World

Paris attacks: Scenes from the ground

Six different locations. More than 120 people dead. 

The coordinated attacks on Paris late on Friday (Nov 13) is the worst such violence in France's history. 

The assailants struck at least six different venues, ranging from the Stade de France football stadium to a sidewalk cafe.

Eight attackers are confirmed dead - seven from suicide vests, while one was shot. 

The horror was captured on video by many Parisians and uploaded to various social media channels. 


Bataclan, a concert venue


A full house of 1,500 people were packed into the popular venue in eastern Paris for a concert by the US band Eagles of Death Metal.

About an hour after the band took to the stage, the concert hall was turned into “a bloodbath” according to a French radio reporter at the scene as black-clad gunmen wielding AK-47s stormed into the hall and fired calmly and methodically at hundreds of screaming concert-goers.

One Instagram user uploaded a video of ambulances rushing to the scene:

 

 

#LutoPorParis #Paris #Francia #notafraid #bataclan #Vídeo

A video posted by Cesar Ache Paredes (@acheparedescesar) on Nov 13, 2015 at 6:04pm PST

 

Two hours later, with gunmen holding people within hostage, police stormed the venue. 

A video uploaded to Instagram purportedly shows the moment police entering the Bataclan:

 

 

 

Four assailants were killed after police stormed in – three by activating their suicide vests and a fourth shot dead – but not before they had killed at least 82 people.

Those who survived in the incident were quickly evacuated:

 

 

Survivors of the Bataclan #bataclan #survivors #dansloeilducyclone #vendredi13novembre2015 #etatdurgence

A video posted by Nicolas Chenus (@nicolas_chenus) on Nov 13, 2015 at 5:58pm PST

 

French President Francois Hollande visited the scene later, together with Prime Minister Manuel Valls and Interior Minister Bernard Cazeneuve.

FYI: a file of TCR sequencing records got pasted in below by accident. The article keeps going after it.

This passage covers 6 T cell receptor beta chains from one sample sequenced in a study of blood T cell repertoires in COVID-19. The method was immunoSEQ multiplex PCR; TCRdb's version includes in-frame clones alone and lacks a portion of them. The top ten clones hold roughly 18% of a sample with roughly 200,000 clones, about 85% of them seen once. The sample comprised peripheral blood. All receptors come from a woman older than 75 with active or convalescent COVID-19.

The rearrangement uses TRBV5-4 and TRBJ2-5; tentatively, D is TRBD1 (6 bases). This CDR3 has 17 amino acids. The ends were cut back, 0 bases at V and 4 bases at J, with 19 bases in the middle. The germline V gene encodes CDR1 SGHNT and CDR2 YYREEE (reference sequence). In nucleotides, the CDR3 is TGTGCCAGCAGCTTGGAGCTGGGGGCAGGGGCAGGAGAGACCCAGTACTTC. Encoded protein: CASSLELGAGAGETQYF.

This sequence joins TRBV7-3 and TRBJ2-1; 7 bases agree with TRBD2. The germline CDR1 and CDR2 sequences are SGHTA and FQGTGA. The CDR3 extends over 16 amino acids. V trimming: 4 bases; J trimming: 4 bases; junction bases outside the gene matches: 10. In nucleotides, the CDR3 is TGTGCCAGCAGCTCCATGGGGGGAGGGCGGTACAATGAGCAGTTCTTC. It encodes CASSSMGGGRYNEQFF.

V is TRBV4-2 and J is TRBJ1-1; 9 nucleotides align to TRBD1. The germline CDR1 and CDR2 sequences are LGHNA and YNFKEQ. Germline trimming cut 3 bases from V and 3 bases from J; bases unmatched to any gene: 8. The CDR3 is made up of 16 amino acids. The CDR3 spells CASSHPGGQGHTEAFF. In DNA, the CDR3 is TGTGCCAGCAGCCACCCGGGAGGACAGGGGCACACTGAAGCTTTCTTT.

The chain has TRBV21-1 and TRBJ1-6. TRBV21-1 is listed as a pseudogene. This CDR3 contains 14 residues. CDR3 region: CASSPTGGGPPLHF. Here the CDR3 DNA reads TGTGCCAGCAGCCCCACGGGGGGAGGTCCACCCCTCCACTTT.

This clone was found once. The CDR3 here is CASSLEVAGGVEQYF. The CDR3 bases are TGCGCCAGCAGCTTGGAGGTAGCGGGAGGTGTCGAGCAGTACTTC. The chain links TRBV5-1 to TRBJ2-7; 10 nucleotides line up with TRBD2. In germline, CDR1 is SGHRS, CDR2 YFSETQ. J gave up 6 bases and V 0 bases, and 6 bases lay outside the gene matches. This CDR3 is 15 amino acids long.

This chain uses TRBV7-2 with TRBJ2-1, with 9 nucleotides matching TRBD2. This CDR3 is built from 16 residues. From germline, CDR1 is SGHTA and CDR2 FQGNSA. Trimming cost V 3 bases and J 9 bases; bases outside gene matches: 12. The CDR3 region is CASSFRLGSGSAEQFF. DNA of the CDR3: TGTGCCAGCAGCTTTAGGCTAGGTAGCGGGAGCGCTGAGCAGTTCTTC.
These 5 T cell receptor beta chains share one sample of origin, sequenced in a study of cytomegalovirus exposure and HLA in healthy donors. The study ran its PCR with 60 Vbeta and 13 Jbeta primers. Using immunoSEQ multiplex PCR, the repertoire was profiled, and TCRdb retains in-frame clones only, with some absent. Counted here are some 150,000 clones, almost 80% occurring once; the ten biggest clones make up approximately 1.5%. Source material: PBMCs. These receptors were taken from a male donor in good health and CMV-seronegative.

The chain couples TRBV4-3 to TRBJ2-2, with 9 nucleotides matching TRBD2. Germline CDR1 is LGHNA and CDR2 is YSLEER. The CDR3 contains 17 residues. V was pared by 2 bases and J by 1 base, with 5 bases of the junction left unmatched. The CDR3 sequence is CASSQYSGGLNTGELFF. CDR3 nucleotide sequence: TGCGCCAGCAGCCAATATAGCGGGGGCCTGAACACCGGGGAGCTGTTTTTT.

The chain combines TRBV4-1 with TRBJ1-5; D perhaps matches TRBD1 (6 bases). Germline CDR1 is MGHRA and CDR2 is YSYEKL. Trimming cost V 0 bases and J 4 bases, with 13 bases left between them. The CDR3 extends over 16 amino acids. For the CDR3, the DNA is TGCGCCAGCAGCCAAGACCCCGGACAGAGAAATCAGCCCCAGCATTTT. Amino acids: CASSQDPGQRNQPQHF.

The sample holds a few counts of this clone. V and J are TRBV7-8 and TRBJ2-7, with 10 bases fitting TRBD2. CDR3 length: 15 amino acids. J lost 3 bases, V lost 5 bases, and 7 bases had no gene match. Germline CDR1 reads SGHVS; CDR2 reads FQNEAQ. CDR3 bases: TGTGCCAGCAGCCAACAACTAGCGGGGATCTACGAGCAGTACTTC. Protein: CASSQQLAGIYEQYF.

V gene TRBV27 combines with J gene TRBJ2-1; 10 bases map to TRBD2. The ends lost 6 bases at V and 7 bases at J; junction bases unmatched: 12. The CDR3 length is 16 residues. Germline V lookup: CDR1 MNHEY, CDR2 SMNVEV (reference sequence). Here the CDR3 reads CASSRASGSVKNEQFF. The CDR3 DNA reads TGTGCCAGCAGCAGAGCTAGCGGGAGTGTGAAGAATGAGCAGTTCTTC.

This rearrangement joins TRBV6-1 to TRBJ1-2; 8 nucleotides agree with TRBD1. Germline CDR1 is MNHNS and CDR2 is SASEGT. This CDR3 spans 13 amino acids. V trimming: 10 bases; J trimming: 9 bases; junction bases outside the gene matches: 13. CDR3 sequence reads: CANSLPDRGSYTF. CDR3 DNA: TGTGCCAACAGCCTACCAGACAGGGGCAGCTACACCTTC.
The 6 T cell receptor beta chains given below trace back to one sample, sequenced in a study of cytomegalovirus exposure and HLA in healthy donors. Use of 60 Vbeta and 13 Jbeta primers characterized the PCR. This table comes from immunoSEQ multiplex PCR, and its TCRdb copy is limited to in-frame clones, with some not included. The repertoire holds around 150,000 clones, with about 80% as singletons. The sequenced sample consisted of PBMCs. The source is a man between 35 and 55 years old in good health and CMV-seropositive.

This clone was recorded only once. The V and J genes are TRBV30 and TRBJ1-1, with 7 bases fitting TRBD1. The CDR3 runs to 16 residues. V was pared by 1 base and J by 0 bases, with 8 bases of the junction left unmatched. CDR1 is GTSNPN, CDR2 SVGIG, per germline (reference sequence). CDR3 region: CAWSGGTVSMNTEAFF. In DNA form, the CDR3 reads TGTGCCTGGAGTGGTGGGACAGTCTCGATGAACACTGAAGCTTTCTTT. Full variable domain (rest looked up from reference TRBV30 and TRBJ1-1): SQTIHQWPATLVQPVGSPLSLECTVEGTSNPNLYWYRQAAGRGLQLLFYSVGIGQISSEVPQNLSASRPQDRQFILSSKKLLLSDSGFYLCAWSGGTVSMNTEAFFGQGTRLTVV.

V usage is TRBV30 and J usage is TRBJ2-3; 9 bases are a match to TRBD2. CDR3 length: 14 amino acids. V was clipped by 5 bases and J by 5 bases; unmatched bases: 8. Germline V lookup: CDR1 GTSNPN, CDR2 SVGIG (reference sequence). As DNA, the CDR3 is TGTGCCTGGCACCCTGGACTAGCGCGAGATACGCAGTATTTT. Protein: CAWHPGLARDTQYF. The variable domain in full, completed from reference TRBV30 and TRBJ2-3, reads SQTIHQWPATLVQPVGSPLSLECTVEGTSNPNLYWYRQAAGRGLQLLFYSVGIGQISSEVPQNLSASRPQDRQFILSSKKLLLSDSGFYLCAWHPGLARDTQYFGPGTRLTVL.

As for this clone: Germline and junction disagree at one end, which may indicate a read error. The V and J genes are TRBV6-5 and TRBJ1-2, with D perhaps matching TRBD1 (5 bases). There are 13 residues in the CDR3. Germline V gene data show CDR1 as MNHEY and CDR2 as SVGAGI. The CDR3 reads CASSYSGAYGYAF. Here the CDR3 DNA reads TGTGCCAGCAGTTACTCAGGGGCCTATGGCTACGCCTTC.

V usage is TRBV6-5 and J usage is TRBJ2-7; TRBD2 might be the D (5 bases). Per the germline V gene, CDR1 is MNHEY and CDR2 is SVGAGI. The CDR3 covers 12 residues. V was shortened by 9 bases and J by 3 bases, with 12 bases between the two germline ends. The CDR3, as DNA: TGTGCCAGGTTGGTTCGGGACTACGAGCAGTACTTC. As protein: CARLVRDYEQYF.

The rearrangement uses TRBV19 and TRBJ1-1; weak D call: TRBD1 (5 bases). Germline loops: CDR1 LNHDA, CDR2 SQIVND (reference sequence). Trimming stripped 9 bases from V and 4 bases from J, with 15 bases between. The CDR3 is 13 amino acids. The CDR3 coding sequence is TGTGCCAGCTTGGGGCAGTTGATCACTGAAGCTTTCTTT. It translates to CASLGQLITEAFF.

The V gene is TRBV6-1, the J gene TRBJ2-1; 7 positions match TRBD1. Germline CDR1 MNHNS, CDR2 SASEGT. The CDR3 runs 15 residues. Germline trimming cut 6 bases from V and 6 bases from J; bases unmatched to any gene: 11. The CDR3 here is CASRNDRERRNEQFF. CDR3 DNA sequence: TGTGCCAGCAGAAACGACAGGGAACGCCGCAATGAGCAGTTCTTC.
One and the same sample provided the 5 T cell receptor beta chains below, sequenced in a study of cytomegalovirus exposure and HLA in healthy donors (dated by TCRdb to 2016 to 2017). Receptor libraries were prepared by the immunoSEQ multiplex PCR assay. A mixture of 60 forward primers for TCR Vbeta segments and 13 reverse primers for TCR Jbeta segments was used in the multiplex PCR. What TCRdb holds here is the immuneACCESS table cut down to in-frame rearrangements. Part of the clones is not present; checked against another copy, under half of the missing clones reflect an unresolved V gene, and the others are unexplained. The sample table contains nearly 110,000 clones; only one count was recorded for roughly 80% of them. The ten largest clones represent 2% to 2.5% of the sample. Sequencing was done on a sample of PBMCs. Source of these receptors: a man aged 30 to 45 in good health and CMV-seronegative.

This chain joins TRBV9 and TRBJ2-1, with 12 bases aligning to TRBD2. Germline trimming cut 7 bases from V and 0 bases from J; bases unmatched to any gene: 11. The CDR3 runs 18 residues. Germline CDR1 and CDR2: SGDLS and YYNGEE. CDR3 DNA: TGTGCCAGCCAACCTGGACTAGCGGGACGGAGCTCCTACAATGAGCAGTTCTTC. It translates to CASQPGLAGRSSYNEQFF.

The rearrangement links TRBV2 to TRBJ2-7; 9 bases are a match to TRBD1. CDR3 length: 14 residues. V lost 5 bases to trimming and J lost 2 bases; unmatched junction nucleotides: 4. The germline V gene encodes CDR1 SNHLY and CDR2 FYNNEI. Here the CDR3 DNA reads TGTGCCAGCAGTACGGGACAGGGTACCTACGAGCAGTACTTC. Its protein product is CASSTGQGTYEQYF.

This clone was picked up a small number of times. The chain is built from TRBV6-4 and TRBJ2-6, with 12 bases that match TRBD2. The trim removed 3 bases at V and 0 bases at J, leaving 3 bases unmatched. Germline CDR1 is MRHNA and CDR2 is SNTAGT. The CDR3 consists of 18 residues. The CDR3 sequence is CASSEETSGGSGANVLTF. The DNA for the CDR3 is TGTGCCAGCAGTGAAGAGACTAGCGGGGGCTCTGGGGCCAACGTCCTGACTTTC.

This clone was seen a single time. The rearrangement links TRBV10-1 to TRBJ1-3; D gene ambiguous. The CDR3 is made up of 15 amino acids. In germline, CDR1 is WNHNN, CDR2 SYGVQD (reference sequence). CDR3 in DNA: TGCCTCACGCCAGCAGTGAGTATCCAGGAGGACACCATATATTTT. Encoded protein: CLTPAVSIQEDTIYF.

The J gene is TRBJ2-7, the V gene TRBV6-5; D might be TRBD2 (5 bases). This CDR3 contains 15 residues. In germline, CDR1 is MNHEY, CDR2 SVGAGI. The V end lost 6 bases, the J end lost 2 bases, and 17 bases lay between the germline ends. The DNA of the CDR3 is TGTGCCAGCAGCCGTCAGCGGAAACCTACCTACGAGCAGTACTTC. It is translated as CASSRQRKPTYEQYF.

A few hundred metres from the Bataclan, the terrace of the Casa Nostra pizzeria was targeted, and five people were killed by attackers wielding automatic rifles, according to a witness, reported AFP. 

 

 


Rue de Charonne


At a cafe, La Belle Equipe, on the sidewalk along the Rue de Charonne, 18 people were killed. One witness told AFP that he heard shots ring out for two or three minutes. 

Footage from an in-car camera shows the driver moving towards Rue de Charonne, before slowing down as a car in front stops and makes a U-turn, as shots ring out in the distance. 

 


Stade de France


A short clip being widely shared shows the moment in the friendly match between France and Germany at the Stade de France when a bomb goes off.

 

 

Three loud explosions were heard outside the stadium during the first half of the match.

At least four people died outside the venue, which staged the 1998 World Cup final, with several others seriously hurt.

One of the explosions was near a McDonald’s restaurant on the fringes of the stadium.

A photographer for the Associated Press describes the scene inside the stadium:

 

 

French President Francois Hollande, who was watching the game, was immediately evacuated.

The two sides played on to the end. Afterwards, bewildered fans poured onto the pitch while waiting for all the exits to be declared secure.

Fans later left the stadium singing La Marseillaise, the French national anthem.

 


Le Carillon, a bar, and Cambodian restaurant Le Petit Cambodge


Shots were fired on both establishments, which are opposite each other on Rue Bichat. 

The New York Times reports that about 14 people were killed here, with body bags seen outside the restaurant. 

One witness told AFP: “It was surreal, everyone was on the ground. No one was moving inside the Petit Cambodge and everyone was on the ground in (the adjacent) Carillon bar.

"It was very calm – people didn’t understand what was going on. A girl was being carried in the arms of a young man. She seemed to be dead.”

One Parisian uploaded this video after the shootings:

 

 

The morning after the attack, bullet holes can be seen on the windows of Le Carillon:

 

 

 

Sources: AFP, The Guardian, The New York Times

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